Three-fourths of teachers have not received any professional training or education on how to teach climate change—a fact that likely influences the extent to which they teach the subject and whether they do so in a way that’s accurate, relevant, and meaningful.
That’s according to a nationally representative EdWeek Research Center survey of 538 K-12 teachers in December, which probed into how teachers cover the topic that students say is of great personal interest and relevance to them. About 60 percent of teachers across grade levels and subjects say they have addressed the topic in some capacity with students, according to the survey. But the way they talk about it varies—and risks obscuring the scope of the problem.
About half of teachers say they talk about what students can do personally to lessen the effects of climate change, and 44 percent say they talk about how climate change will affect the future of the Earth.
But less than a third of respondents talk about the science behind climate change, and only 22 percent talk about either job opportunities related to sustainability or environmental justice.
Despite the lack of training, teachers are increasingly being confronted with complex conversations that have big implications. Students say they’re interested in learning more about climate change, but many already have some misconceptions about how the science works. They’re coming across information on climate change on social media, like YouTube and TikTok, and need help determining what’s true and what’s false. And many teenagers say they’re struggling with anxiety and fear when they think about climate change and its effects, prompting the need for sensitive, nuanced discussions.
All the while, rising global temperatures are leading to widespread changes in weather patterns. The school year is becoming hotter, and more severe and frequent natural disasters are disrupting the lives and learning time of students. Even so, climate change remains a politicized topic in some communities, leaving some teachers nervous about parent pushback.
New teachers “don’t feel adequately prepared” to have some of these conversations, said Tesia Wilson, the principal of Jones Paideia Elementary Magnet School in Nashville, who also works with teacher-leaders in graduate school. “When our grandparents and parents were teachers, it wasn’t as huge of a concern as it is now. Now we’ve seen aggressive weather changes” in recent years.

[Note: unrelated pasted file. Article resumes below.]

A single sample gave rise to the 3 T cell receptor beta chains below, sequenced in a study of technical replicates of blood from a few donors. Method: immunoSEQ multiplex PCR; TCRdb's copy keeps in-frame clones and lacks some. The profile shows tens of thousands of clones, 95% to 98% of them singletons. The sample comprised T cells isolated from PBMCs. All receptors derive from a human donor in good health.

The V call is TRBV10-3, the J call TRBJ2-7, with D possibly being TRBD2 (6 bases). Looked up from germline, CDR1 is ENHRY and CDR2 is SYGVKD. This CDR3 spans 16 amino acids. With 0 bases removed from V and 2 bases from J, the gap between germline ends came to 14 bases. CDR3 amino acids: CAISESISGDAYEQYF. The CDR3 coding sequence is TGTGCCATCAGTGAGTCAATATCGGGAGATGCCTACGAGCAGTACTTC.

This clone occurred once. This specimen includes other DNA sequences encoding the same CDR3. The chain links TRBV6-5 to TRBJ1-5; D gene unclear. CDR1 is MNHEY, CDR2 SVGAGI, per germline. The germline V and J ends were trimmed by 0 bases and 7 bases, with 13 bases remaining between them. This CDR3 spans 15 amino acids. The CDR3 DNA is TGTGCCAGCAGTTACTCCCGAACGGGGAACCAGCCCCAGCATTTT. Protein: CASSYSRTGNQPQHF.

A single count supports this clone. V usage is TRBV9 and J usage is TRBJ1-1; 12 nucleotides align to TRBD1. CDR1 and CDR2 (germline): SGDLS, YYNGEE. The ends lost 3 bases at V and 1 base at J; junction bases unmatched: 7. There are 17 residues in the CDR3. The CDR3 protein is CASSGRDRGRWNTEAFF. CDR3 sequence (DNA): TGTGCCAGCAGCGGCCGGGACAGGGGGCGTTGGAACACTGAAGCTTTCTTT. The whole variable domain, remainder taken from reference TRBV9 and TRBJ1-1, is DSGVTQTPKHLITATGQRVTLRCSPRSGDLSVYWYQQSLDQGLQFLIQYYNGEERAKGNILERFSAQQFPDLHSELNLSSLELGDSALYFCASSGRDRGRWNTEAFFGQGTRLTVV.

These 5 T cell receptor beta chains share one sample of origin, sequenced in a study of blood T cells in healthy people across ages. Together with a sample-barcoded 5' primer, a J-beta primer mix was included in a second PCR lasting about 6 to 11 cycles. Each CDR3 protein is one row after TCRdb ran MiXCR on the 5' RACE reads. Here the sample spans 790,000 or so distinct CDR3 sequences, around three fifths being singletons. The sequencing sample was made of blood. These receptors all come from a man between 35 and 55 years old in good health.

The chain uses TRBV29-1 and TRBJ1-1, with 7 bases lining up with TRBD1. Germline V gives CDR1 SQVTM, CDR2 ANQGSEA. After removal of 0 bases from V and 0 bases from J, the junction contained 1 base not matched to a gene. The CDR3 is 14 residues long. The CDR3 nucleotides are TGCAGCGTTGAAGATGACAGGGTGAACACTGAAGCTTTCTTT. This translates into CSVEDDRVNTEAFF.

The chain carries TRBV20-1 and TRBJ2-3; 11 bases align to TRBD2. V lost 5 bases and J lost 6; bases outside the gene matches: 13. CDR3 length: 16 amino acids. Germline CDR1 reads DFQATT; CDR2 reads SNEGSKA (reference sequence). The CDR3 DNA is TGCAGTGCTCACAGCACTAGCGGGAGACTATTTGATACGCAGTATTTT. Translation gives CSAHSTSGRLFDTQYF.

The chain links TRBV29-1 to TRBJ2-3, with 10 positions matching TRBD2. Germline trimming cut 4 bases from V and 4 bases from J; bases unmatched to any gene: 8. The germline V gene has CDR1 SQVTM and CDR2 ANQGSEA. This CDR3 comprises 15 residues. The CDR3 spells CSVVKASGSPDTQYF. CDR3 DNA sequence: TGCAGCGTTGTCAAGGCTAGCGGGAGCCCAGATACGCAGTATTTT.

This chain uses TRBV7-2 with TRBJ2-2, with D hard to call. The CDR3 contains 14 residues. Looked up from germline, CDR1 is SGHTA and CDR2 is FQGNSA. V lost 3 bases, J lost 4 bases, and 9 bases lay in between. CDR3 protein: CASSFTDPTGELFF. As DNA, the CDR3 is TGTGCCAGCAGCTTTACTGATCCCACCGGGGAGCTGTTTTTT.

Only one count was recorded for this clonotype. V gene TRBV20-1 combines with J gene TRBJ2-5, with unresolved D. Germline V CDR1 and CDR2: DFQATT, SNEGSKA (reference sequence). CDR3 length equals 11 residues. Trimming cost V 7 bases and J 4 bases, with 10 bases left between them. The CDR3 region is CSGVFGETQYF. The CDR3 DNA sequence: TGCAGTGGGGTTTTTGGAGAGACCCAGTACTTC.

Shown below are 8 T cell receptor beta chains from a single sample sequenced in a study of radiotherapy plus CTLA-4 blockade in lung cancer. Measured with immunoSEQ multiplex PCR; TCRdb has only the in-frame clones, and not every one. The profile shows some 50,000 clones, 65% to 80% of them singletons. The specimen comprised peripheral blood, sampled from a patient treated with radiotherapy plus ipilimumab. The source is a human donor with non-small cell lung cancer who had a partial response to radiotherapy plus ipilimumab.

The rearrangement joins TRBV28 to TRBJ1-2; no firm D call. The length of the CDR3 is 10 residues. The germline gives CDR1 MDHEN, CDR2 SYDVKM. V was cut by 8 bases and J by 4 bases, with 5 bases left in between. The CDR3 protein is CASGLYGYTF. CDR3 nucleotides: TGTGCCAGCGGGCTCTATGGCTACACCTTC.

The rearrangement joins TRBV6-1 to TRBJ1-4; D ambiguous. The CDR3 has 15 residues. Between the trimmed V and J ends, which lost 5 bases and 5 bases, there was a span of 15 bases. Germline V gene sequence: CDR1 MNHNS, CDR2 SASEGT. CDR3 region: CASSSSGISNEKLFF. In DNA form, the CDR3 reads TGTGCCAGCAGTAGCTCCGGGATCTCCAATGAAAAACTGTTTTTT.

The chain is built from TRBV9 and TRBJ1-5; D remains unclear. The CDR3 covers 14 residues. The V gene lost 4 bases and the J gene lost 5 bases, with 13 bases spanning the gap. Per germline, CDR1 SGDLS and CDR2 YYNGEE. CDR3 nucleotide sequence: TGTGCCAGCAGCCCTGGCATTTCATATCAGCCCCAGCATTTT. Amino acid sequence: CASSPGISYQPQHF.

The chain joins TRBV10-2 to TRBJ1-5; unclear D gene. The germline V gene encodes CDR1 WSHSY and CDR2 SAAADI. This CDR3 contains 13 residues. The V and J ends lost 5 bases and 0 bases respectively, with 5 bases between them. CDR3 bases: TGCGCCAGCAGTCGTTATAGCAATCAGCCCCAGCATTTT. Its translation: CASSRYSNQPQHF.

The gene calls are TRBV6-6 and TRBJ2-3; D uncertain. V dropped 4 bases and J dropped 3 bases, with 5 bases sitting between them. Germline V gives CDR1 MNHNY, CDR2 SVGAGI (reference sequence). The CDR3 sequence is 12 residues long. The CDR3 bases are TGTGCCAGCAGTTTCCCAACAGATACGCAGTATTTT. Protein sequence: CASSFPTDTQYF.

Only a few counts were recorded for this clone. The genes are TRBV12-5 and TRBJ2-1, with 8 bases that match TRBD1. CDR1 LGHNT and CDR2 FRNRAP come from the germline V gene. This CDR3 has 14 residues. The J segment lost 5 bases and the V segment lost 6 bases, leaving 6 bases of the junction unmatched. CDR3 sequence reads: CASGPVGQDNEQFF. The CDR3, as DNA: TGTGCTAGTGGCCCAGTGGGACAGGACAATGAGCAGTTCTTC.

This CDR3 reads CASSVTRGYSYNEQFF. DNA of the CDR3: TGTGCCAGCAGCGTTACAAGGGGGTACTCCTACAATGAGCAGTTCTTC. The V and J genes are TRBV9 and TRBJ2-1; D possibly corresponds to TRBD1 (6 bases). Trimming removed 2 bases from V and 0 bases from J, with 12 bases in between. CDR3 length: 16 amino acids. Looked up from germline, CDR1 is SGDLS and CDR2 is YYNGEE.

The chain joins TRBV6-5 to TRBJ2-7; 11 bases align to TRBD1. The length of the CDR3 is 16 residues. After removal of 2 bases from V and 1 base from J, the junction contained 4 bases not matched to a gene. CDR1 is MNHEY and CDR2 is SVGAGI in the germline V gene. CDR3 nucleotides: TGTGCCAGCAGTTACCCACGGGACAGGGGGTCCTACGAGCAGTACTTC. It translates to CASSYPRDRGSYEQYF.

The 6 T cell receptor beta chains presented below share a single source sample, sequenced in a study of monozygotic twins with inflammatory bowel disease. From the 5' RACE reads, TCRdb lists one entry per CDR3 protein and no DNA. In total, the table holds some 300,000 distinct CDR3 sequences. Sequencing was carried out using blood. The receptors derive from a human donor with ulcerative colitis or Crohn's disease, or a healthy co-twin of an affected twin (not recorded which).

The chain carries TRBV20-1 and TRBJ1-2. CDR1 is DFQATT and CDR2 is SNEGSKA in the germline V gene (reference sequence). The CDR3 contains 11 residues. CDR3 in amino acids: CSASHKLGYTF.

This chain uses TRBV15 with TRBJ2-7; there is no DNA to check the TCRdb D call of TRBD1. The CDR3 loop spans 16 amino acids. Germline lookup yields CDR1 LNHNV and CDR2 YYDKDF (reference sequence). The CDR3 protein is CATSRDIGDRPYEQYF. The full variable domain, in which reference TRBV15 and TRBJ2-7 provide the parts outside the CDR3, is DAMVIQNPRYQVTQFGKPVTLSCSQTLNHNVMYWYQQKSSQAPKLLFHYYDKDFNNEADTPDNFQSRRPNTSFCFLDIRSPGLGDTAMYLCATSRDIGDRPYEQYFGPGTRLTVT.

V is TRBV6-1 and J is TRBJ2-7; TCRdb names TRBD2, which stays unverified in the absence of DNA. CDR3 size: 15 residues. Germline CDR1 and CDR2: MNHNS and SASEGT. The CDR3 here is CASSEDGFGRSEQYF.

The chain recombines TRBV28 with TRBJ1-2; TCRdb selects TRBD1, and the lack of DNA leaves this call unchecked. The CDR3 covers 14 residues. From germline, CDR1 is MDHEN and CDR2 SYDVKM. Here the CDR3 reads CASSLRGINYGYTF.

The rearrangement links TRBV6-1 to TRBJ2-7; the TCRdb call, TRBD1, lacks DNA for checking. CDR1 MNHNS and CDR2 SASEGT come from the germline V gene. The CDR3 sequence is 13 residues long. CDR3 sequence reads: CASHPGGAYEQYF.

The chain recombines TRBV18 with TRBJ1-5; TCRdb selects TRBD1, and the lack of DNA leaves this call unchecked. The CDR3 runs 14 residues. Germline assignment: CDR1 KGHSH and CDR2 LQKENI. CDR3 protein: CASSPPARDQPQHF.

And, she added, students “want to know how to help their world, protect their environment.”
Yet, for the most part, teachers have been left to their own devices to figure out how to address the issue.
Sparse training in teacher prep
Among science teachers specifically, a significant subset of the nationally representative sample, a third have never received any professional training or education on climate change. Another third said they had pursued training or research on climate change and/or how to teach it, but on their own time.
Mostly, this happened outside of their preparation to teach.
While 40 percent of science teachers said they took a class that covered the science of climate change in college, only 12 percent said their teacher-preparation program taught them how to teach about it. Another 12 percent said their school or district has provided professional development on how to teach climate change.
“There is ample research in science education that shows that teachers need the confidence with the materials that they are about to teach, and it shouldn’t come only in their licensure program, only at the very beginning,” said Eric Pyle, the retiring president of the National Science Teaching Association and a professor of geoscience education at James Madison University in Virginia. “It shouldn’t be fixed once they get their degree and teaching certificate.”
Nearly 1 in 5 teachers who don’t address climate change with students said it’s because they’re not well-versed in the science and feel out of their depth discussing it, the EdWeek Research Center survey found. About a quarter said it’s because they can’t think of any way it is related to the subject they teach.
“You can integrate climate-relevant topics and discussions in any grade level, but if you don’t know anything about it yourself, that’s going to be hard,” said Ann Reid, the executive director of the National Center for Science Education.
Learning how the climate discourse has shaped terms like ‘carbon footprint’
While the EdWeek Research Center survey results indicate that many teachers talk about how students can take action against climate change—which can include exercises like having students calculate their own carbon footprints to understand their impact on the environment—some experts say that shouldn’t be done in isolation.
“It risks making it seem like it’s up to the students to fix climate change based on their personal habits, which is impossible,” Reid said.
Teachers should make clear that fossil fuel companies are the main drivers of climate change, and systemic changes are needed to really make a difference, she added.
In Jia Sharma-Chaube’s Advanced Placement Environmental Science class at Benjamin Franklin High School in New Orleans, she learned about how BP, one of the world’s largest oil companies, coined and popularized the term carbon footprint.
“My entire class was just like, what the hell?” said Jia, a 15-year-old junior. “They were really all just super angry about that. It feels like, you know, you’ve obviously been lied to.”
As she’s learned more about climate change, her anger about the crisis has shifted from being directed at individual consumption to the big corporations that she now realizes are largely responsible for pollution.